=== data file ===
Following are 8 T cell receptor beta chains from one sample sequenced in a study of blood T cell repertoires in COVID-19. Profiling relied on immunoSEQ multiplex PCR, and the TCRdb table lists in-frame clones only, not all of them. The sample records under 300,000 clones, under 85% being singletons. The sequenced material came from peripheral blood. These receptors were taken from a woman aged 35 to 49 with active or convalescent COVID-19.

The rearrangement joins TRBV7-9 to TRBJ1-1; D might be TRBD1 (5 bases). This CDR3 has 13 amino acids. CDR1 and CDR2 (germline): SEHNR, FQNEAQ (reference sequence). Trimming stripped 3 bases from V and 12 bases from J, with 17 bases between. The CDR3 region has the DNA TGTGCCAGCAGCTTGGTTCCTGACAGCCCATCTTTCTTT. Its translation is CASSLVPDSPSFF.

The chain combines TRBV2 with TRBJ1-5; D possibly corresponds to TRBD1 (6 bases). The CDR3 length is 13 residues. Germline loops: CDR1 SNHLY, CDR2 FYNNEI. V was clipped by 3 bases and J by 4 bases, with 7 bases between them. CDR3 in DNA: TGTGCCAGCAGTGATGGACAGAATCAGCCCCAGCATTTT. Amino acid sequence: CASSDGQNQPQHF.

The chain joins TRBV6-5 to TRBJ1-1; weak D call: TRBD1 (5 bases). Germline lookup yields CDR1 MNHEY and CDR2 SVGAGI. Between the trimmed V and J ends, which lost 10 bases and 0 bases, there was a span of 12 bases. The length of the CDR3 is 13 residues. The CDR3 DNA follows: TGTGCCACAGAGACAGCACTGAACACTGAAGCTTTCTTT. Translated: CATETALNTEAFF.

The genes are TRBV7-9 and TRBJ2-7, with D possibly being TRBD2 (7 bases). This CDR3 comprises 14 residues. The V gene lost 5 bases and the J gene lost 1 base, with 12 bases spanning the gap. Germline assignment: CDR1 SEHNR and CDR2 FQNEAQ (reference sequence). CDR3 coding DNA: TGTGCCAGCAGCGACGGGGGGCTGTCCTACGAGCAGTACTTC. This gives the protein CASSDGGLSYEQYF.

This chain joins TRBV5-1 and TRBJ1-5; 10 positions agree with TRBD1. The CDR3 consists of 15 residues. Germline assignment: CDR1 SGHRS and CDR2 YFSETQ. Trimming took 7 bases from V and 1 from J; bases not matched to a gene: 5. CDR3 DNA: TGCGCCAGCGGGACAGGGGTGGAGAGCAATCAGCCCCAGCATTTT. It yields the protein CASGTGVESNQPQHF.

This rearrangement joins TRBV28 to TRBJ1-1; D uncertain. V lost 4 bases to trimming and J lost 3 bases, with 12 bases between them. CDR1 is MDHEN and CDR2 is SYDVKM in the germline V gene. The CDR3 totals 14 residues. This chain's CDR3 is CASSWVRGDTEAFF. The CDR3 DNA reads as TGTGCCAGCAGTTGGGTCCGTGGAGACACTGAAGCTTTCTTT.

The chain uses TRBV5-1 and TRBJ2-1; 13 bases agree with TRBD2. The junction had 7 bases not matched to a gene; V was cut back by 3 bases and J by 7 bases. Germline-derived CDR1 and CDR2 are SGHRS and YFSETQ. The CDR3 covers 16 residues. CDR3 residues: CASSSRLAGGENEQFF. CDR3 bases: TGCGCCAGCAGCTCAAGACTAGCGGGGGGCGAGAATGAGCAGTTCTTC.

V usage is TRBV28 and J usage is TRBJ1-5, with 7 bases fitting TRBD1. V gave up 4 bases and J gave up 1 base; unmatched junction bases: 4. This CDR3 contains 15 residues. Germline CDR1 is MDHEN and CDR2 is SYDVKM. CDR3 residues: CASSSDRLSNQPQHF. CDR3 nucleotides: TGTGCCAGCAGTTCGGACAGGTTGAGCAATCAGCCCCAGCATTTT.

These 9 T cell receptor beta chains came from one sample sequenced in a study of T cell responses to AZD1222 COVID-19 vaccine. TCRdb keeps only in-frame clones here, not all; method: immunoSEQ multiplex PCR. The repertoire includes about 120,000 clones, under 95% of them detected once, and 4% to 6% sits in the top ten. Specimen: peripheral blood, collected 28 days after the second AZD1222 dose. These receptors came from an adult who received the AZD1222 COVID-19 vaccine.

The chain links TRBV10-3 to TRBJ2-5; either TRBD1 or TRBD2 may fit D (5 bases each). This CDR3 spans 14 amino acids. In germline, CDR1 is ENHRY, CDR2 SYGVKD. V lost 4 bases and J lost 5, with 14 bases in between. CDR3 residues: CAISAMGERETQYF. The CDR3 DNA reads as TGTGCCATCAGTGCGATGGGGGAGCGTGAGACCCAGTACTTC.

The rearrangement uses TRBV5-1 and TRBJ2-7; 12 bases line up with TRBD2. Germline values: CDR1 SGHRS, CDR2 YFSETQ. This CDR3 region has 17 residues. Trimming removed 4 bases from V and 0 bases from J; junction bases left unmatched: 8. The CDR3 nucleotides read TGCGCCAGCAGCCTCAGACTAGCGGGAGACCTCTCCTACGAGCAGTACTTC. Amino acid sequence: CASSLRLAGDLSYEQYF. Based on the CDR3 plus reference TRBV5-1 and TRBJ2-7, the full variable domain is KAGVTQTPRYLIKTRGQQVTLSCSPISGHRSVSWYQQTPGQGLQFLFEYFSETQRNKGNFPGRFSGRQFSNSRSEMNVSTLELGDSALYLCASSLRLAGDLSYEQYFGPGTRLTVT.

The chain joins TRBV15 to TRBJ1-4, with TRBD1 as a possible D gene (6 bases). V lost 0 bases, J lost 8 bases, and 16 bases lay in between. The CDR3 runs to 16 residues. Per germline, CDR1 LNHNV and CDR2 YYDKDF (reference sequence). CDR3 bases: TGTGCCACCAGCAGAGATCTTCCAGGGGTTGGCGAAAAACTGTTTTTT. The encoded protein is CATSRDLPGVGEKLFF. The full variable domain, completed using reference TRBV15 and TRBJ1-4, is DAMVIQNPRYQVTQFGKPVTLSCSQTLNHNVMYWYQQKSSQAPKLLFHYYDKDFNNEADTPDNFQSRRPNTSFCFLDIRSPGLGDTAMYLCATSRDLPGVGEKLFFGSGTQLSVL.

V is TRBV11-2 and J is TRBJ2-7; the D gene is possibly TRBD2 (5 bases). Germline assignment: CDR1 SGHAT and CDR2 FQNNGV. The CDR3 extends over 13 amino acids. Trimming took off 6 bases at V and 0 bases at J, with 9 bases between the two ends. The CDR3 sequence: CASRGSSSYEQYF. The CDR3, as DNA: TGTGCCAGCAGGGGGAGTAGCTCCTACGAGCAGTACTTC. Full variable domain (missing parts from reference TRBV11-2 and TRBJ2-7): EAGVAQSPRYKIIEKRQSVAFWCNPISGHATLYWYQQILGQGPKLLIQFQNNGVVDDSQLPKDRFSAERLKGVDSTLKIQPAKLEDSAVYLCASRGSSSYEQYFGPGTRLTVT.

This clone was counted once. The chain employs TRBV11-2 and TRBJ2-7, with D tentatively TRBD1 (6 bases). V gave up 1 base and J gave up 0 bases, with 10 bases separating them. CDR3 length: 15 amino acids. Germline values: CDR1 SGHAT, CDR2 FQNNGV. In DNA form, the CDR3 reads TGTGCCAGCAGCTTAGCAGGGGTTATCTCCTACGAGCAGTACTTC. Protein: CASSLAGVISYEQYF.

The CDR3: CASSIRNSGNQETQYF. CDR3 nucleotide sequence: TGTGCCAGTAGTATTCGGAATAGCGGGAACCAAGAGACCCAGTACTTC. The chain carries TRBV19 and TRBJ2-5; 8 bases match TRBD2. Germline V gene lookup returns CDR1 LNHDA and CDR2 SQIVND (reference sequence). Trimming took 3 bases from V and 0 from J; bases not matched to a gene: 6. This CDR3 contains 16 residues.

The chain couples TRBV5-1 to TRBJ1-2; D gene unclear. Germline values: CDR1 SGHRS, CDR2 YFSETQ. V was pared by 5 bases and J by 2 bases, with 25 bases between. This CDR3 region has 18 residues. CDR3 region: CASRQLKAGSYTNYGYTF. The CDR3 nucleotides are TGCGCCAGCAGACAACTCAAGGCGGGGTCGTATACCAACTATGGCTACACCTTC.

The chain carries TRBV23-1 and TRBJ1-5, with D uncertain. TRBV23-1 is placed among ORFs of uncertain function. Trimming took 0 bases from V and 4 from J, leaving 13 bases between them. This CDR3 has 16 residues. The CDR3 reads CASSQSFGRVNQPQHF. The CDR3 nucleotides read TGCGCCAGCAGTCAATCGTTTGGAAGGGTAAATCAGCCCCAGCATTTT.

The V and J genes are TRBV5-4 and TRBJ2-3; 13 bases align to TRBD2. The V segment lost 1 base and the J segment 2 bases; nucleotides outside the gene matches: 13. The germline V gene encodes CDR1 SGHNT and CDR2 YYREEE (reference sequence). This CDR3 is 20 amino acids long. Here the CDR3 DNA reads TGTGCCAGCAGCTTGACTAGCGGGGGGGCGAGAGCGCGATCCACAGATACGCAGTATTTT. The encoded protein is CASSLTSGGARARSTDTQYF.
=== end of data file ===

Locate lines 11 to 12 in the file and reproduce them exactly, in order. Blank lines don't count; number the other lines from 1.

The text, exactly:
The chain links TRBV10-3 to TRBJ2-5; either TRBD1 or TRBD2 may fit D (5 bases each). This CDR3 spans 14 amino acids. In germline, CDR1 is ENHRY, CDR2 SYGVKD. V lost 4 bases and J lost 5, with 14 bases in between. CDR3 residues: CAISAMGERETQYF. The CDR3 DNA reads as TGTGCCATCAGTGCGATGGGGGAGCGTGAGACCCAGTACTTC.

The rearrangement uses TRBV5-1 and TRBJ2-7; 12 bases line up with TRBD2. Germline values: CDR1 SGHRS, CDR2 YFSETQ. This CDR3 region has 17 residues. Trimming removed 4 bases from V and 0 bases from J; junction bases left unmatched: 8. The CDR3 nucleotides read TGCGCCAGCAGCCTCAGACTAGCGGGAGACCTCTCCTACGAGCAGTACTTC. Amino acid sequence: CASSLRLAGDLSYEQYF. Based on the CDR3 plus reference TRBV5-1 and TRBJ2-7, the full variable domain is KAGVTQTPRYLIKTRGQQVTLSCSPISGHRSVSWYQQTPGQGLQFLFEYFSETQRNKGNFPGRFSGRQFSNSRSEMNVSTLELGDSALYLCASSLRLAGDLSYEQYFGPGTRLTVT.